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FSU PSY 3213C - Topic Outline for Exam 2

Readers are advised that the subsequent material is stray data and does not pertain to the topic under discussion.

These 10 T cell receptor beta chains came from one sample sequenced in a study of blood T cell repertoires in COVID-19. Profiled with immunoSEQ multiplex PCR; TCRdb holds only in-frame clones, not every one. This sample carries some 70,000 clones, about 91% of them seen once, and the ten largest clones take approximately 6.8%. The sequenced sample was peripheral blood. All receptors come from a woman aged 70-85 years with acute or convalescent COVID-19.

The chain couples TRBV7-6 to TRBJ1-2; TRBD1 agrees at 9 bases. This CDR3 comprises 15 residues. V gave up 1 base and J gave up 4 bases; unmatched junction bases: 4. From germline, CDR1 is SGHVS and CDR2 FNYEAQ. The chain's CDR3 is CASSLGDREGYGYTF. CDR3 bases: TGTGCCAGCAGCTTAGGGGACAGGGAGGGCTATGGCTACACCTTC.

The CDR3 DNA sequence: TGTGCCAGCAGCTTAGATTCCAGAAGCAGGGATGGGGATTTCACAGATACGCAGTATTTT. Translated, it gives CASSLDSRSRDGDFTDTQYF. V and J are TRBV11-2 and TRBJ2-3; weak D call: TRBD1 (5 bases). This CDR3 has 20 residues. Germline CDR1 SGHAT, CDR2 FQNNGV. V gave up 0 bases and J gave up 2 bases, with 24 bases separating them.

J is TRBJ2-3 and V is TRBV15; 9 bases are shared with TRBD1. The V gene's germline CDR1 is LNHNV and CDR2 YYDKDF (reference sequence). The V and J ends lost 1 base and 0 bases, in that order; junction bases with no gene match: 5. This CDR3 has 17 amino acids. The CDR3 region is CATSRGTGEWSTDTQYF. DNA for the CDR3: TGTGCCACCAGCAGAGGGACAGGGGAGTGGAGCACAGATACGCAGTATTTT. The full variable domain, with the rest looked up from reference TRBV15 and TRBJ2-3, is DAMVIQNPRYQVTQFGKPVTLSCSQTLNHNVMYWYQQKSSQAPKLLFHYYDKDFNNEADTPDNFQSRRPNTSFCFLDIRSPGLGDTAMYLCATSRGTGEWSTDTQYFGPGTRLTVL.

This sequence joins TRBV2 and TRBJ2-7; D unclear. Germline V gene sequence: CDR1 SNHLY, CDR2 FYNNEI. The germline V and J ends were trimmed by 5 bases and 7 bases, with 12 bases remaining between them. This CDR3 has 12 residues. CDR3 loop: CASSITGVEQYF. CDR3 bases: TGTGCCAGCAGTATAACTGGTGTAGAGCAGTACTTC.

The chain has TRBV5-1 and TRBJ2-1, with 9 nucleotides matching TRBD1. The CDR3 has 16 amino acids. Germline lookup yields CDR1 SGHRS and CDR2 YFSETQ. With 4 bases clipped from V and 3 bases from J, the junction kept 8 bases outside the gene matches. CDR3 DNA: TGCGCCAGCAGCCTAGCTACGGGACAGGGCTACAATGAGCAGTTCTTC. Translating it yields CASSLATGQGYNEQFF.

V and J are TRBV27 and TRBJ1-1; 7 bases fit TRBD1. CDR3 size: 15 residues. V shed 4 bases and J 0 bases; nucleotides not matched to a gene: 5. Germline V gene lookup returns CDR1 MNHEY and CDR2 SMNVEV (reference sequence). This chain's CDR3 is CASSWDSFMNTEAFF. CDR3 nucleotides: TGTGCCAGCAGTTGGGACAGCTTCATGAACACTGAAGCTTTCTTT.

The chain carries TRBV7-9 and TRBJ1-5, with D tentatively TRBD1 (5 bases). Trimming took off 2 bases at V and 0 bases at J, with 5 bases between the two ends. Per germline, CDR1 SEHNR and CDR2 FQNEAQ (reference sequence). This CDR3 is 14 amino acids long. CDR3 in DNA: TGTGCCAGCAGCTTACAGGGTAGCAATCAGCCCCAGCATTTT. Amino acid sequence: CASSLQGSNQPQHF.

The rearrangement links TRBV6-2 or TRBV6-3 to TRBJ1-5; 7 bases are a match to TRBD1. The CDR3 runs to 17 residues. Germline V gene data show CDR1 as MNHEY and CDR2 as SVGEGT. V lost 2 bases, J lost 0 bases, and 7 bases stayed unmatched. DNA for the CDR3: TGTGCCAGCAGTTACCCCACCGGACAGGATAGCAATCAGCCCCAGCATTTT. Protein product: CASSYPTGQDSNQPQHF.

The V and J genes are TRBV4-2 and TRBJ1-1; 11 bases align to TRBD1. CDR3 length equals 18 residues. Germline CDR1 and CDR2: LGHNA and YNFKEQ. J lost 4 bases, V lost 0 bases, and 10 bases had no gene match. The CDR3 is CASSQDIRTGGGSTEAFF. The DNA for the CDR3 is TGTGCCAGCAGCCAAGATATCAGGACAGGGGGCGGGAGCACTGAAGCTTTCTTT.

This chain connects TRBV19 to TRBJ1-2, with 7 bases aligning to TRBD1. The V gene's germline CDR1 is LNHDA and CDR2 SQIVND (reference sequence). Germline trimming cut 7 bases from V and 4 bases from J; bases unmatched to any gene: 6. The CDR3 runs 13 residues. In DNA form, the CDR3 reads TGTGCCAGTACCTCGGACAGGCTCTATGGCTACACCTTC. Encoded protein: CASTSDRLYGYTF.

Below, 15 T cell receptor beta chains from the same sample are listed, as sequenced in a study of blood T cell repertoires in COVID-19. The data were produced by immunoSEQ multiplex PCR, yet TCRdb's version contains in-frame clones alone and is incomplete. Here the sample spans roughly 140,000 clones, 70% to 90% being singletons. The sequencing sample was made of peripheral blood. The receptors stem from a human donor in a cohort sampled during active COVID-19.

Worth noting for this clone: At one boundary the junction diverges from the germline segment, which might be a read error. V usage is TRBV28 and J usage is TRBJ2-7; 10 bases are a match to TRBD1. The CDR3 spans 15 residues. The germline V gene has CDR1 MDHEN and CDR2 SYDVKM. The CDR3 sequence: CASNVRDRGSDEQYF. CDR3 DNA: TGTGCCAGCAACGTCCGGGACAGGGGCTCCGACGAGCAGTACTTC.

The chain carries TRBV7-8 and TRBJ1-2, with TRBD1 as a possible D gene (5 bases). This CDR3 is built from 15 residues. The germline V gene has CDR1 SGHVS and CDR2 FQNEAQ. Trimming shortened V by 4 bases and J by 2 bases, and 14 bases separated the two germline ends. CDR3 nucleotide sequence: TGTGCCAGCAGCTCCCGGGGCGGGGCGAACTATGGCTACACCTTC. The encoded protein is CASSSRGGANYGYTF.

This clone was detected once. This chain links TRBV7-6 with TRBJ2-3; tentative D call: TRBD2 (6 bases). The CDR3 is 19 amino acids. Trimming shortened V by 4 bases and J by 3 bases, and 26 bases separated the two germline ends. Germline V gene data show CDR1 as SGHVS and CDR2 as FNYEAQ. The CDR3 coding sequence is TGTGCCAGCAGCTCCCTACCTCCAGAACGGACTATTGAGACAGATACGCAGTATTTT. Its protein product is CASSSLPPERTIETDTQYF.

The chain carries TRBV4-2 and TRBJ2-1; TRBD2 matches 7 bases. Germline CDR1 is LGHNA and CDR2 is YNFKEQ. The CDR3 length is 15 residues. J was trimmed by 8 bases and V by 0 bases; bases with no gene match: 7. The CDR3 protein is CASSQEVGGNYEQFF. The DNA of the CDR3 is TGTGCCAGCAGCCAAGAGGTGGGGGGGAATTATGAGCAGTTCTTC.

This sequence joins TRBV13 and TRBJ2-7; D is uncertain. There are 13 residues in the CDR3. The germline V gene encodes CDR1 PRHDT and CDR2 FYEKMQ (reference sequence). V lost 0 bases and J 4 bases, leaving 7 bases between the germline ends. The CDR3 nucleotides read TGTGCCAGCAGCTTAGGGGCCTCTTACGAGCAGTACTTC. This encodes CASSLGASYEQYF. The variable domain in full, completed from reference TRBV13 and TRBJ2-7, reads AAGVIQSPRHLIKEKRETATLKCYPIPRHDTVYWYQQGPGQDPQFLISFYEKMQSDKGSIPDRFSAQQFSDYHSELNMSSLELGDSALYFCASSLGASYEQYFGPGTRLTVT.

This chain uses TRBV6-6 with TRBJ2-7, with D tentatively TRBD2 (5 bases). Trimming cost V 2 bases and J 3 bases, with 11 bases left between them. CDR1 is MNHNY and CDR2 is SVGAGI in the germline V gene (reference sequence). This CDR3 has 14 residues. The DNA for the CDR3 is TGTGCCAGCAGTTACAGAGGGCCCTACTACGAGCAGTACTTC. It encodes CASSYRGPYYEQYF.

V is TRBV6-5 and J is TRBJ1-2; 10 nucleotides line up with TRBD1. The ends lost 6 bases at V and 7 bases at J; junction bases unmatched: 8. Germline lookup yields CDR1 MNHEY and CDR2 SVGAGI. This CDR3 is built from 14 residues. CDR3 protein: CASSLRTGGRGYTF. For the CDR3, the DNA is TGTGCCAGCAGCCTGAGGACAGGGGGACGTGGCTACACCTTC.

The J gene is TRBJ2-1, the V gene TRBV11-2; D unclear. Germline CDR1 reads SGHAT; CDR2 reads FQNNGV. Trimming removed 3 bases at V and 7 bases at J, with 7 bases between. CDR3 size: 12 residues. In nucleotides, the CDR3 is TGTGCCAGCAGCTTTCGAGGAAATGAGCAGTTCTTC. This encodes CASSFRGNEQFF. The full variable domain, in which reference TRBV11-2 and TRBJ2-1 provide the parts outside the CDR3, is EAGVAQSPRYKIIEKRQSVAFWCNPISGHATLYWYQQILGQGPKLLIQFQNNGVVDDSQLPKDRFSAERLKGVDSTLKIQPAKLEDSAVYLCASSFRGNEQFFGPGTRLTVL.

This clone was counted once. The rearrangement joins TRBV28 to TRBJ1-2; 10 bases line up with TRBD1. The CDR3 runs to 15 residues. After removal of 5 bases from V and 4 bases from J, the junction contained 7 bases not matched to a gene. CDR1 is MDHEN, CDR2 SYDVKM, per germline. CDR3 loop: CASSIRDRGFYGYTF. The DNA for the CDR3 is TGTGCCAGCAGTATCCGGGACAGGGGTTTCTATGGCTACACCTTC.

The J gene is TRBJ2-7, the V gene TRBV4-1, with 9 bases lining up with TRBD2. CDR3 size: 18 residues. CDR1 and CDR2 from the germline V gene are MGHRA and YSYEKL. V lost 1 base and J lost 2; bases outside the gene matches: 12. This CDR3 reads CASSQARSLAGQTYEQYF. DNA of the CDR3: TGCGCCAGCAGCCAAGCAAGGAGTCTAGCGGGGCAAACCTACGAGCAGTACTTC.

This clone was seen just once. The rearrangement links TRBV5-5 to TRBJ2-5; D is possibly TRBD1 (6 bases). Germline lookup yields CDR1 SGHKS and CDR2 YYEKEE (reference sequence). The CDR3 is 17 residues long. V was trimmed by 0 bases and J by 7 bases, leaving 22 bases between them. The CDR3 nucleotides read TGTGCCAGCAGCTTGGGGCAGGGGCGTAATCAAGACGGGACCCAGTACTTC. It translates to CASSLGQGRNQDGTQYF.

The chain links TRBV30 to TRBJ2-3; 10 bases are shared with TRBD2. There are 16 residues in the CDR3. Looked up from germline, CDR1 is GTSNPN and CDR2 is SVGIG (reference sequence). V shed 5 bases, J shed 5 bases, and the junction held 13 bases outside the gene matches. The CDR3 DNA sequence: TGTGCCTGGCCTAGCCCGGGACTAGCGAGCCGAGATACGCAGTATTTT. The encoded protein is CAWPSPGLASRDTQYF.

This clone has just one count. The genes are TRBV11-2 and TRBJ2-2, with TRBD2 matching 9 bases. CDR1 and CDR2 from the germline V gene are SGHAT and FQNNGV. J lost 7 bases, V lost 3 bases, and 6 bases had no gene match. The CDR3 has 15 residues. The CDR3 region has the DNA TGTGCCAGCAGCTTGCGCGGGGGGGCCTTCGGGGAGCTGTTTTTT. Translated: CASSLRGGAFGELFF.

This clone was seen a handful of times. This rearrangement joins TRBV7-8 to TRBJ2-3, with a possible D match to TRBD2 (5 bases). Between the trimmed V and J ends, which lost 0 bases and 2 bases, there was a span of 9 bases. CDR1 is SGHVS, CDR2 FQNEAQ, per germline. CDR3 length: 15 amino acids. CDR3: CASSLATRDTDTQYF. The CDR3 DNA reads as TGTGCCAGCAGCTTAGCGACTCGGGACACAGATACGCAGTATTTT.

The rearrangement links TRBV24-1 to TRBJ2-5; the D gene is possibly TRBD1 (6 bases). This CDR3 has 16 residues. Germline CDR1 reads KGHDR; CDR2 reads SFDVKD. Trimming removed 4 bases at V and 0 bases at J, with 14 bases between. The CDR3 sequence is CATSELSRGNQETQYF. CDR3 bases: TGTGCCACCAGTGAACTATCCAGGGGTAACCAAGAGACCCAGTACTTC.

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External Validity- Can the results of the study be generalized to the rest of the population.Topic Outline for Exam 2Intro to Experimentation: Ch 9 & 10, Lecture Thurs 2/21The Experimental Ideal- Create a situation in which two groups are perfectly equal at baseline; then introduce a single treatment, a single change, a single manipulation to one of the groups, and take a measurementWhy it falls short when studying people: The “everything equal at baseline” ideal is currently impossible when we’re studying humansIndependent Variable (IV): Variable in which you manipulate to show a change in your dependent variable (ex: how sports events affect mood; IV=sports game)Dependent Variable (DV): Variable in which you test for changes (ex: how sports events affect mood; DV=mood levels due to the effects of sports game)Operationalizing the IV: Researchers always need to make trade-offs between practicality and experimental realism when operationalizing Independent Variables (the ability to test non-objective things such as: fear, love, jealousy, self- esteem, low social status, injustice, etc.)Manipulate the IV: Changing the independent variable to see the different effects it has on the dependent variable (ex: changing sports events, both negatively and positively, to see the effects in which it has on people)Random Assignment to Condition: Random assignment refers to the use of chance procedures in experiments to ensure that each participant has the same opportunity to be assigned to any given group.Experimental Group- The group of participants who receive the drug or treatment being studiedControl Group- The control group is composed of participants who do not receive the experimental treatmentPlacebo Group- Some patients in a study may be administered a placebo (fake treatment) while other participants receive the actual treatment. The purpose of doing this is to determine whether or not the treatment has an actual effectRandomized- minimizes the differences among groups by equally distributing people with particular characteristics among each of the trialsDouble-Blind- even the experimenter doesn’t know what condition/treatment the participant is given. Placebo-control Experiment-Some patients in a study may be administered a placebo (fake treatment) while other participants receive the actual treatment (controlled group). The purpose of doing this is to determine whether or not the treatment has an actual effectExternal Validity- Can the results of the study be generalized to the rest of the population.Internal Validity-Refers to how confidently one can conclude that the observed effect(s) were produced solely by the independent variable and not extraneous ones Why we might have poor Internal Validity:Random error- Aspects of the testing environment that affect both groups equally and that create “noise” in our data (ex: a flickering light, anything that would distract us from detecting and effect) *Accounted for by controlled testing (NULL HYPOTHESIS TESTING) Systematic Error (a.k.a. Confounds)-Groups differ on a dimension that makes them unequal at baseline that may influence dependent variable. (ex: having two conditions always run in two separate rooms, or by two separate experimenters, or at two times of day)Selection bias- Our two groups may be predetermined by a characteristic other than our IV (ex: personalities of people who sit at the front of the room verses people in the back of the room)*Needs random assignmentMaturation effects- Sometimes participants change over time, and it has nothing to do with your manipulation (short term factors that cause maturation: boredom, fatigue, practice) Counterbalance- Switching the order in which you present to participants to eliminate the factor of practice/maturation. (ex: ordering 1,2,3 then 3,2,1 then 2,1,3…etc.)Internal Validity Threats:History effects: Sometimes participants change over time, and it has nothing to do with your manipulation (ex: testing participants before and after a tragic event such as Sept. 11, 2001) *controlled group would require the participants to go through the same conditions (history).Attrition: Losing subjects over time in a way that may be systematically related to the IV or DV. (ex: testing marital happiness with 10 couples over a span of 5 years; loosing participants throughout those 5 years throw off your data) *prevention requires careful planning, permission into databases for contact info and imputations) Instrumentation & Experimenter Effects: If the testing “apparatus” changes over the course of the experiment, it introduces error unrelated to your DVDemand Characteristics:Between Groups- Randomly assign subjects to experimental vs. control conditionPro’s: Compares separate groups of individuals; allows one score per participant; participants score in not influenced by other factors (fatigue, practice, etc.)Con’s: Individual differences (high variability); confounding variables; large number of participantsWithin Groups Designs (Repeated Measures) - Measure each subject twice: in the control & experimental conditionsPro’s: Reduces in error variance; powerCon’s: Participation in one condition may effect performance in other conditions (carryover effect) Null Hypothesis Testing & T-Tests: Supplemental Reading & Lectures Tues 2-26 & Thurs 2-28The Logic of Null Hypothesis Testing: Testing whether the effects of our IV has an effect on our DV or if it is simply caused by random error.Indirect Proof (Null Hypothesis testing): We have to “prove” that “random chance” (random error) is such an unlikely explanation for our why group averages differ that the only likely explanation is the IV did it. Random Chance (Random error): we know 2 groups won’t be perfectly equal at baseline.Effect of IV as explanations for group differences: If the difference between two group means is big enough, it’s unlikely that random error is the sole cause of group differences (in which case the IV is more likely to be the cause)Alpha: To prove the null (IV didn’t effect DV) wrong our group means need to be different enough that this difference would occur by chance alone less than 5% of the time (to rule out “random chance” as the better explanation) [alpha (α)= .05, or 5%]P-values: tells us the probability that we DID get this outcome just by chance aloneStatistical Significance: p-value is less than alpha = .05 (large “N”)Practical Significance: it’s too small to